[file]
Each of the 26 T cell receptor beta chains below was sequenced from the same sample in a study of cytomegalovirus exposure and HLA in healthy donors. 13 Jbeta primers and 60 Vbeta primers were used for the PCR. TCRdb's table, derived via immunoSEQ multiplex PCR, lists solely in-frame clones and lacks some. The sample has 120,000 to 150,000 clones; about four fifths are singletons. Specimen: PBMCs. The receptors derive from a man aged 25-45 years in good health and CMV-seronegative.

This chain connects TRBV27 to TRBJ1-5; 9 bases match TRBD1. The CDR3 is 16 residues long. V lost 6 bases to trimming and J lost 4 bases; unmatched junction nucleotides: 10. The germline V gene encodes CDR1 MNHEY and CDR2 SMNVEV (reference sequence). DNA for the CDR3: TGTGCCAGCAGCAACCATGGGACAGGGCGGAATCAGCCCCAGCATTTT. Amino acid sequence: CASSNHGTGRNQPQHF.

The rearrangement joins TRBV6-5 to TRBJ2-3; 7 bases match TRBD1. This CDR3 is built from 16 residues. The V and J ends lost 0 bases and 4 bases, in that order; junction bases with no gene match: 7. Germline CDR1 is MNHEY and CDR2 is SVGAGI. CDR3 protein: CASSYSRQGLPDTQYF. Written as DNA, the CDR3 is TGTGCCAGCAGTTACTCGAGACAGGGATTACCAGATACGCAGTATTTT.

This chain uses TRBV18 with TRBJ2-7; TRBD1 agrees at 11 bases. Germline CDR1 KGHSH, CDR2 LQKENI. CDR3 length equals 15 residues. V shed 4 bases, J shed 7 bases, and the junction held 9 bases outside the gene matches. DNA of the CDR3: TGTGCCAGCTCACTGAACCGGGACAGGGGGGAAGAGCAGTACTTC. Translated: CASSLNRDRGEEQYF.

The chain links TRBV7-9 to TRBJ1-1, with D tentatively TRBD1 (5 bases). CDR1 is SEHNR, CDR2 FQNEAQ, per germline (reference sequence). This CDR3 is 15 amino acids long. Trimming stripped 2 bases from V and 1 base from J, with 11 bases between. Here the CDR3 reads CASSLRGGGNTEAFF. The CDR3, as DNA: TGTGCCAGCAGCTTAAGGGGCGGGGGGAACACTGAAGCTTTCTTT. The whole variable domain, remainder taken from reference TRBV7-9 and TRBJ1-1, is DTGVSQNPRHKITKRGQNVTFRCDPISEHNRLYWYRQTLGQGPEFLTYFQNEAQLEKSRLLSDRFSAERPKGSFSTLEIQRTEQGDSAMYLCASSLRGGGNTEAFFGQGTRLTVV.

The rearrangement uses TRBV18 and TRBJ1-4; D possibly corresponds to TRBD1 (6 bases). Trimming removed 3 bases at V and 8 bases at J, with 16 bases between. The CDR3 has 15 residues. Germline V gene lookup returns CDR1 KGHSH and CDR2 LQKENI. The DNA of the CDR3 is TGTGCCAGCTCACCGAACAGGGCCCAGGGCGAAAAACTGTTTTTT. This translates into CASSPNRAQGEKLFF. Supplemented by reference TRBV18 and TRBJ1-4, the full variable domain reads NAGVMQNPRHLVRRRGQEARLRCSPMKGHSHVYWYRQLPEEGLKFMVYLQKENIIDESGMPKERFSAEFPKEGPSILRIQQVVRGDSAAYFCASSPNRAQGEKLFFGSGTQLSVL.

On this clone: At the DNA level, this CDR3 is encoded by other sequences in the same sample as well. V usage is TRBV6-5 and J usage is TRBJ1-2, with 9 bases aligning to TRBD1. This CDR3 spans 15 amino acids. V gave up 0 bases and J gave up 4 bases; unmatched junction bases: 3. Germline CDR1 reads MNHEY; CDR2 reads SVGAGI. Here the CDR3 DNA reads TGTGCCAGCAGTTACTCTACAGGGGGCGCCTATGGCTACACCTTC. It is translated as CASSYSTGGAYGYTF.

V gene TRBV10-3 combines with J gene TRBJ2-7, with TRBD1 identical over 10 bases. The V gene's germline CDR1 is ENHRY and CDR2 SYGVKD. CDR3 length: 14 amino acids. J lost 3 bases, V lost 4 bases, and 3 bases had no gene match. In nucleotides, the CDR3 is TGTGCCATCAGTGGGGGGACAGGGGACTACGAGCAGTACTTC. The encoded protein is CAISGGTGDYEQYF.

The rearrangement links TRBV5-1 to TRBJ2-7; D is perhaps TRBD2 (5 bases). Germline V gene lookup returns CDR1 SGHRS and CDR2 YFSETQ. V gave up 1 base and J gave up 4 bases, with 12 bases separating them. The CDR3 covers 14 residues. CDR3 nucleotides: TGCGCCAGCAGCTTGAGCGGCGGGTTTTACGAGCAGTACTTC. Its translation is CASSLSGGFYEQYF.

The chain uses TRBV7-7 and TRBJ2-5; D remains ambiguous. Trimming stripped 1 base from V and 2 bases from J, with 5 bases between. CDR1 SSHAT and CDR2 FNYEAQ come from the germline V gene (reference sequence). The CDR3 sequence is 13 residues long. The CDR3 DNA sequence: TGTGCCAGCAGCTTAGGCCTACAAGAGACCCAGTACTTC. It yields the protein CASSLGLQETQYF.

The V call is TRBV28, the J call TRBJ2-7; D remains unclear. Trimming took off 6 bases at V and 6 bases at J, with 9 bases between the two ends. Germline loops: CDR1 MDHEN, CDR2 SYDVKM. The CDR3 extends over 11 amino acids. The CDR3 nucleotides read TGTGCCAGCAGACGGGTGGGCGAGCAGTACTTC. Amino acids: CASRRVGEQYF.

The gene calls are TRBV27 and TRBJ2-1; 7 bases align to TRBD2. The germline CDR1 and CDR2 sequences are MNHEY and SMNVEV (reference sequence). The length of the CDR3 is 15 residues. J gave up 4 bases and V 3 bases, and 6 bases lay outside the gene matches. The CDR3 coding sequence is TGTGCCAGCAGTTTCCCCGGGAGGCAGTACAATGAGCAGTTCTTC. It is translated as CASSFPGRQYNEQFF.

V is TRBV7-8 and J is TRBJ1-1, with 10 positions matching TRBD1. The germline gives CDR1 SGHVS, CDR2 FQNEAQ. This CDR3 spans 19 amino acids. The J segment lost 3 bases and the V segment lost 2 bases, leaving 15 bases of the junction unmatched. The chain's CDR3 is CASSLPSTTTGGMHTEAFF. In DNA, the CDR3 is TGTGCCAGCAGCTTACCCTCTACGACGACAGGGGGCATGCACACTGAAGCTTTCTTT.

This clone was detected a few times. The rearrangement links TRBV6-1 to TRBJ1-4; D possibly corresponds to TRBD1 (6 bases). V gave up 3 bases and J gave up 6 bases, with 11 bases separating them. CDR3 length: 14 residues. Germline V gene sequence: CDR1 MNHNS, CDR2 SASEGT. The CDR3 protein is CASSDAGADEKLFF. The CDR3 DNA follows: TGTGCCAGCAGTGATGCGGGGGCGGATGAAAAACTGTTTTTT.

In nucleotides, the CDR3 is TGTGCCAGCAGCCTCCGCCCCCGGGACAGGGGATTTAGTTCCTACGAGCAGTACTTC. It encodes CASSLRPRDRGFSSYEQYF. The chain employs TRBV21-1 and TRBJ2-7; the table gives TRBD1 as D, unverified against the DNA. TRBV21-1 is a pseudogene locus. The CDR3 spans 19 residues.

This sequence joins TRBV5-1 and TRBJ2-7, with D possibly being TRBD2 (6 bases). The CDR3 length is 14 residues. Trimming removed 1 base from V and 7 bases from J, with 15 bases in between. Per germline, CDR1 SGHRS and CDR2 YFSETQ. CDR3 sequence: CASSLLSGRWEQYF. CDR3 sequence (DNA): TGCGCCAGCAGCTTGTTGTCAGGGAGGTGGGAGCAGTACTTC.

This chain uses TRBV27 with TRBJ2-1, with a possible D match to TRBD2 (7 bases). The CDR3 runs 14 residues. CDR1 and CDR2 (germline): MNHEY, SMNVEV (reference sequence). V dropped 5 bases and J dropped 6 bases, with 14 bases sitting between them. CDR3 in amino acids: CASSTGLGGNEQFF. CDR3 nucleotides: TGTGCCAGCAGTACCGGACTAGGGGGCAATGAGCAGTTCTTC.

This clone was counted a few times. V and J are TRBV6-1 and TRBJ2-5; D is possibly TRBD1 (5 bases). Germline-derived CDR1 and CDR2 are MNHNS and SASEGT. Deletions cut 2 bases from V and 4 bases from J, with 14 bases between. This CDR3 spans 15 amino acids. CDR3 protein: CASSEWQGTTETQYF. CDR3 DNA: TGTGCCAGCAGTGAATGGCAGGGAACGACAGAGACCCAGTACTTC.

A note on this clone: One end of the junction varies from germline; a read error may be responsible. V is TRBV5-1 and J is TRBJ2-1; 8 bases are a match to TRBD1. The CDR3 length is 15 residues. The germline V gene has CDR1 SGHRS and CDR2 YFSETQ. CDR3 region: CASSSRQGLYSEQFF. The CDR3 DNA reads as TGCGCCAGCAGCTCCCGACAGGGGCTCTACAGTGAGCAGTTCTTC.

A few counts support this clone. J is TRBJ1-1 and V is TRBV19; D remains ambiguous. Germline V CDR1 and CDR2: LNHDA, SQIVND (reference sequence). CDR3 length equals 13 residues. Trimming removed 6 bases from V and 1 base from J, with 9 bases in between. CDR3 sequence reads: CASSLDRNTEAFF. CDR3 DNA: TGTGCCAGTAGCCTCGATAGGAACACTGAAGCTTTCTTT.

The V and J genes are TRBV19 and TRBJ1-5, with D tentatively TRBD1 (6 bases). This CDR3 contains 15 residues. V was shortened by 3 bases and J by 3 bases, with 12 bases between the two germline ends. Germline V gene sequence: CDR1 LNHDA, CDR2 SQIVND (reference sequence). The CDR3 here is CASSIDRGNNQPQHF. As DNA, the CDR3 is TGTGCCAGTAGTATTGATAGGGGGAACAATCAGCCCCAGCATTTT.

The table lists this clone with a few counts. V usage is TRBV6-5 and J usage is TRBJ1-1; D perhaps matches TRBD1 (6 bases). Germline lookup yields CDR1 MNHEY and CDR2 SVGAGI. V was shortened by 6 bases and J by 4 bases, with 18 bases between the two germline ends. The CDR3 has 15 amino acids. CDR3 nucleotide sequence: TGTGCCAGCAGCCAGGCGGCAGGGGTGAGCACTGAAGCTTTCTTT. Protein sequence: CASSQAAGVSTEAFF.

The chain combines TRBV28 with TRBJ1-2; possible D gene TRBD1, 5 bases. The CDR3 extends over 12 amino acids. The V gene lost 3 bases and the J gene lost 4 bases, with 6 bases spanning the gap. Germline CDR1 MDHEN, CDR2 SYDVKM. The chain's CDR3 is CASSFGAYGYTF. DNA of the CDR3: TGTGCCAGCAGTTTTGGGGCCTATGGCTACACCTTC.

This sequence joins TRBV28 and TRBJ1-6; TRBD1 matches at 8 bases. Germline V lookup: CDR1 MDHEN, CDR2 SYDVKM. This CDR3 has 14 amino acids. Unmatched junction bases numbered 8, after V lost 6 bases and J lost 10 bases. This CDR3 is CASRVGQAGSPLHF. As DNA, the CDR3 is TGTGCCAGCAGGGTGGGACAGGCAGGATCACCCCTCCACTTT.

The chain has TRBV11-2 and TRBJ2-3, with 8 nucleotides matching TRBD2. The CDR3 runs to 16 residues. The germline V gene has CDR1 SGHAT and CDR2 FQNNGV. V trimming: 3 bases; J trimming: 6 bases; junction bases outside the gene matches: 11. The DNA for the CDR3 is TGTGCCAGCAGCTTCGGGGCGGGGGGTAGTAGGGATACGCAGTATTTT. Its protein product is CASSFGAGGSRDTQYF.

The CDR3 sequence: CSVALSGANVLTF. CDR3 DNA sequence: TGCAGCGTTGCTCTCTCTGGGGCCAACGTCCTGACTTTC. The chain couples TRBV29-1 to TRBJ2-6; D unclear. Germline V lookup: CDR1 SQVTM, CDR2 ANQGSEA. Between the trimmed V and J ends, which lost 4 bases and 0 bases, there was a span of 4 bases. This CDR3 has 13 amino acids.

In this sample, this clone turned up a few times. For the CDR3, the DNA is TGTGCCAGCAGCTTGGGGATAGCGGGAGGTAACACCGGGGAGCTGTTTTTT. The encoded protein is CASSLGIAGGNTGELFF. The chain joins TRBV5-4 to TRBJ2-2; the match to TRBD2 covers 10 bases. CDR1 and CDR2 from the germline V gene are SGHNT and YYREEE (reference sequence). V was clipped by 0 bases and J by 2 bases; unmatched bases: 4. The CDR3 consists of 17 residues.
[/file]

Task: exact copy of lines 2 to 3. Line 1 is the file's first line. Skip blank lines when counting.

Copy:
This chain connects TRBV27 to TRBJ1-5; 9 bases match TRBD1. The CDR3 is 16 residues long. V lost 6 bases to trimming and J lost 4 bases; unmatched junction nucleotides: 10. The germline V gene encodes CDR1 MNHEY and CDR2 SMNVEV (reference sequence). DNA for the CDR3: TGTGCCAGCAGCAACCATGGGACAGGGCGGAATCAGCCCCAGCATTTT. Amino acid sequence: CASSNHGTGRNQPQHF.

The rearrangement joins TRBV6-5 to TRBJ2-3; 7 bases match TRBD1. This CDR3 is built from 16 residues. The V and J ends lost 0 bases and 4 bases, in that order; junction bases with no gene match: 7. Germline CDR1 is MNHEY and CDR2 is SVGAGI. CDR3 protein: CASSYSRQGLPDTQYF. Written as DNA, the CDR3 is TGTGCCAGCAGTTACTCGAGACAGGGATTACCAGATACGCAGTATTTT.